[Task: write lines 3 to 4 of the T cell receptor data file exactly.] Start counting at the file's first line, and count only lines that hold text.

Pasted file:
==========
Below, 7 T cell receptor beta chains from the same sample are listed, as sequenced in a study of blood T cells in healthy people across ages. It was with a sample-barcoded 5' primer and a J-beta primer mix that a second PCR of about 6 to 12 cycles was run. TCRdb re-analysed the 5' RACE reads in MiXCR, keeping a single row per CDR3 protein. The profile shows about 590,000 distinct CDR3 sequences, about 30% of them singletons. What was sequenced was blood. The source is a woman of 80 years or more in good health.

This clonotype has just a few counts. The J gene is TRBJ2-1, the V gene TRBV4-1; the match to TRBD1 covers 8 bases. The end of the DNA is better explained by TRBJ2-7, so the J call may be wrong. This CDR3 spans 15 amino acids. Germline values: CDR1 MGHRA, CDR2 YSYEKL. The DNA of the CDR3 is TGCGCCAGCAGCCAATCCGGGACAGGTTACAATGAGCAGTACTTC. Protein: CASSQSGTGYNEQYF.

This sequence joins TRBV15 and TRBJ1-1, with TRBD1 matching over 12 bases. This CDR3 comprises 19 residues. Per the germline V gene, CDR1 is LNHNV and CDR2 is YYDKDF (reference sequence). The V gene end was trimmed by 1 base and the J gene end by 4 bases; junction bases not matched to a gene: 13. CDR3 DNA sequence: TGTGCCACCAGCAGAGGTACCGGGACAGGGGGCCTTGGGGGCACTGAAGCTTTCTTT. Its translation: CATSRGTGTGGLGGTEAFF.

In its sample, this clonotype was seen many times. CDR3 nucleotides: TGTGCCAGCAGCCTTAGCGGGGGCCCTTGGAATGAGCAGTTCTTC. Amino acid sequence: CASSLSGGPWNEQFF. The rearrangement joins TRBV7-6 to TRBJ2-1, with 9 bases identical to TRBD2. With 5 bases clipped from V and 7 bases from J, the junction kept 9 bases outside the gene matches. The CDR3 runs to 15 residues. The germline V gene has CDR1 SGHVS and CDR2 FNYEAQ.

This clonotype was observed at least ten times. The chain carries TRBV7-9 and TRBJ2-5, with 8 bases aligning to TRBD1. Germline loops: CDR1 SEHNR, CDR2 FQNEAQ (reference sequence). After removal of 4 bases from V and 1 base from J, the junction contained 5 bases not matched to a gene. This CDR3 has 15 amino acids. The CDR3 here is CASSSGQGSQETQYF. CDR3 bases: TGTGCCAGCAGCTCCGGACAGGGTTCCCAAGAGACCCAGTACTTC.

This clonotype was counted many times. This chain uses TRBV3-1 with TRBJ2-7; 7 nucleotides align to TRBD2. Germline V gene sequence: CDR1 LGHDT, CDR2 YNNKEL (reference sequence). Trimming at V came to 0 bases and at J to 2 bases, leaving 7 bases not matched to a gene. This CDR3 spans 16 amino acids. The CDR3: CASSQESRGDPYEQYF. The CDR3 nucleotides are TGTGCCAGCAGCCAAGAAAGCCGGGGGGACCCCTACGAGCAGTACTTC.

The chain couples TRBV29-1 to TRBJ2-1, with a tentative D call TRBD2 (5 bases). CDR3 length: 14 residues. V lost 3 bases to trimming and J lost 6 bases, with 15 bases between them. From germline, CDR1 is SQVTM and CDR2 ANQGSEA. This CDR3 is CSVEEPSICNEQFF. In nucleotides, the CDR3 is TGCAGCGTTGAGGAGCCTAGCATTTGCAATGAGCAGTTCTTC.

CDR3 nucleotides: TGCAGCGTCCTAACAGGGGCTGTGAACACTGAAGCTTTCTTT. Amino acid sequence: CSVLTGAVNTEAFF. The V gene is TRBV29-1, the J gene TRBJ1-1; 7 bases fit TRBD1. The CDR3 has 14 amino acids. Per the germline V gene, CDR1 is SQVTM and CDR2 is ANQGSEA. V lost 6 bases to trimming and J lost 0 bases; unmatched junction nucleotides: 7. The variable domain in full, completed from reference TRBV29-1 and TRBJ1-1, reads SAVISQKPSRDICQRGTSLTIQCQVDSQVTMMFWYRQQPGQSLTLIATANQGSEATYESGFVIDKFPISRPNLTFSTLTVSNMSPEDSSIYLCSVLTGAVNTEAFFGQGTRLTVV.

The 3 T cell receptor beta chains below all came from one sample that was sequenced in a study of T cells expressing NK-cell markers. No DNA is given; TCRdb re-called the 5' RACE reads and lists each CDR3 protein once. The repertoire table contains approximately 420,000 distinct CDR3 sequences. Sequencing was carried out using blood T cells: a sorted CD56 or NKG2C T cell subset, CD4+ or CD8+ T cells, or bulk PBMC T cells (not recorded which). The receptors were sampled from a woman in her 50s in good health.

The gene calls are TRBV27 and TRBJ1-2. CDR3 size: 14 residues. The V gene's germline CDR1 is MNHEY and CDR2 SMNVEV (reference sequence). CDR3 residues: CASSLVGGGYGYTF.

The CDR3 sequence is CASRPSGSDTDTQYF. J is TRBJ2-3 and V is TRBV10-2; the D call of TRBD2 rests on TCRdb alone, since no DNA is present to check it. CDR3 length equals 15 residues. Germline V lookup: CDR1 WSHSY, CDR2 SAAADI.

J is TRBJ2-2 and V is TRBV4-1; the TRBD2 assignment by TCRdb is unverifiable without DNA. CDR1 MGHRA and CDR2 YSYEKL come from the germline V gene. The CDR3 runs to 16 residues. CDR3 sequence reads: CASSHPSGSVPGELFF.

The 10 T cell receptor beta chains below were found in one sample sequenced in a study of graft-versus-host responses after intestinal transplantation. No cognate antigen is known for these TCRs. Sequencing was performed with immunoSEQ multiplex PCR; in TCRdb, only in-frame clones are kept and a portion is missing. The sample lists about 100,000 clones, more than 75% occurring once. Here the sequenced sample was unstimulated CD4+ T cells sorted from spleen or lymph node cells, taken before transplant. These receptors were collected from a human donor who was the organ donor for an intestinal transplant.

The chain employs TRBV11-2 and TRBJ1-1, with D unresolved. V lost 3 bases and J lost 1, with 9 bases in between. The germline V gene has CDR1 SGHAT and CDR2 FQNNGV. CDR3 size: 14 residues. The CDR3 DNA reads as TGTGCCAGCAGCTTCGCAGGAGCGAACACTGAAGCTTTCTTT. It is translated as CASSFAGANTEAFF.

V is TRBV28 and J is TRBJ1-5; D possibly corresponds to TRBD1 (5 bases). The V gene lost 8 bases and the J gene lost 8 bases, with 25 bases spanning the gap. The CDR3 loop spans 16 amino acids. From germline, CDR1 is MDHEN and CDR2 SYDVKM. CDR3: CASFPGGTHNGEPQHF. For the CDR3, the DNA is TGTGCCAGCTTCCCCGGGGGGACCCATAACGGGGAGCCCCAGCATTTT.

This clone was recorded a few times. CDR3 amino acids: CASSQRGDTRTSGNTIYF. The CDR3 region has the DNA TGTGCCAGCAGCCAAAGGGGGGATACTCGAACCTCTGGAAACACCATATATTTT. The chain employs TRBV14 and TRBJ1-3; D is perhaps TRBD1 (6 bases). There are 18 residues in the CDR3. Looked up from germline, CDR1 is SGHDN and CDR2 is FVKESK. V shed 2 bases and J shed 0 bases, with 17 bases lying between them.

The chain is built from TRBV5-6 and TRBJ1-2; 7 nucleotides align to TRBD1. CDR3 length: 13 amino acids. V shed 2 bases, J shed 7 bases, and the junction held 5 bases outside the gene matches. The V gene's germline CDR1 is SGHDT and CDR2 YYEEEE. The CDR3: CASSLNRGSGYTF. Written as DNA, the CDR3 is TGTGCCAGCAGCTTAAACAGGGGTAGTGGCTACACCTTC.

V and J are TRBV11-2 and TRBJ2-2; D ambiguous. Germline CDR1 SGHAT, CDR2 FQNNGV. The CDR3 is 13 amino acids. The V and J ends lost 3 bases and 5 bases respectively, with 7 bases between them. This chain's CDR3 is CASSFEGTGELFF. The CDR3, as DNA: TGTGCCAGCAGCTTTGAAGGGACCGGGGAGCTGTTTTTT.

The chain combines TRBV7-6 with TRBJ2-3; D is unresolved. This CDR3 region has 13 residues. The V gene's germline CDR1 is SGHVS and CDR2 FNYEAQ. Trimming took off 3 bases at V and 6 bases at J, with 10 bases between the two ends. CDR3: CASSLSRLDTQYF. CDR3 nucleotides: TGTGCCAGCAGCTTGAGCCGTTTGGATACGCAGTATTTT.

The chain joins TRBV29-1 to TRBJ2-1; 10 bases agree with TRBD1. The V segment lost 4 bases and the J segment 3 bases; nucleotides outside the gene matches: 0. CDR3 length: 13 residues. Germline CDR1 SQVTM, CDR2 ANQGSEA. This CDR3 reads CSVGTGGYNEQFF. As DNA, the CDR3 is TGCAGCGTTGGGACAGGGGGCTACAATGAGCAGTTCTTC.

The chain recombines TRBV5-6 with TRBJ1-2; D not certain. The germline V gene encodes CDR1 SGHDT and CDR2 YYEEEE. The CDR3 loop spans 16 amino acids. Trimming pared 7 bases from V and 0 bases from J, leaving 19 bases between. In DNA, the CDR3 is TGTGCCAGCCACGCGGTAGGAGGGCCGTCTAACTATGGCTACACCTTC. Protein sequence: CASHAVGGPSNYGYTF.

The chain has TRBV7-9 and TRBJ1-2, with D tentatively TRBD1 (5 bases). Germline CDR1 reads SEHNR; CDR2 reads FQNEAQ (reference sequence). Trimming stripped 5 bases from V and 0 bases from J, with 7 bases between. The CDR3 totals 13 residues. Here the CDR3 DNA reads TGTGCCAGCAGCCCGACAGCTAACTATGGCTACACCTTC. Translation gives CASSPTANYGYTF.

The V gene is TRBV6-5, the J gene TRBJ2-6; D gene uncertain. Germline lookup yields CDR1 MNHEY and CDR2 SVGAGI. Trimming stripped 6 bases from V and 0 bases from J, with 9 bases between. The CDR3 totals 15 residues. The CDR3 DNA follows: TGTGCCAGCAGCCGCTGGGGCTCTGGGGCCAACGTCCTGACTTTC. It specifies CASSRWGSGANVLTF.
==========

This sequence joins TRBV15 and TRBJ1-1, with TRBD1 matching over 12 bases. This CDR3 comprises 19 residues. Per the germline V gene, CDR1 is LNHNV and CDR2 is YYDKDF (reference sequence). The V gene end was trimmed by 1 base and the J gene end by 4 bases; junction bases not matched to a gene: 13. CDR3 DNA sequence: TGTGCCACCAGCAGAGGTACCGGGACAGGGGGCCTTGGGGGCACTGAAGCTTTCTTT. Its translation: CATSRGTGTGGLGGTEAFF.

In its sample, this clonotype was seen many times. CDR3 nucleotides: TGTGCCAGCAGCCTTAGCGGGGGCCCTTGGAATGAGCAGTTCTTC. Amino acid sequence: CASSLSGGPWNEQFF. The rearrangement joins TRBV7-6 to TRBJ2-1, with 9 bases identical to TRBD2. With 5 bases clipped from V and 7 bases from J, the junction kept 9 bases outside the gene matches. The CDR3 runs to 15 residues. The germline V gene has CDR1 SGHVS and CDR2 FNYEAQ.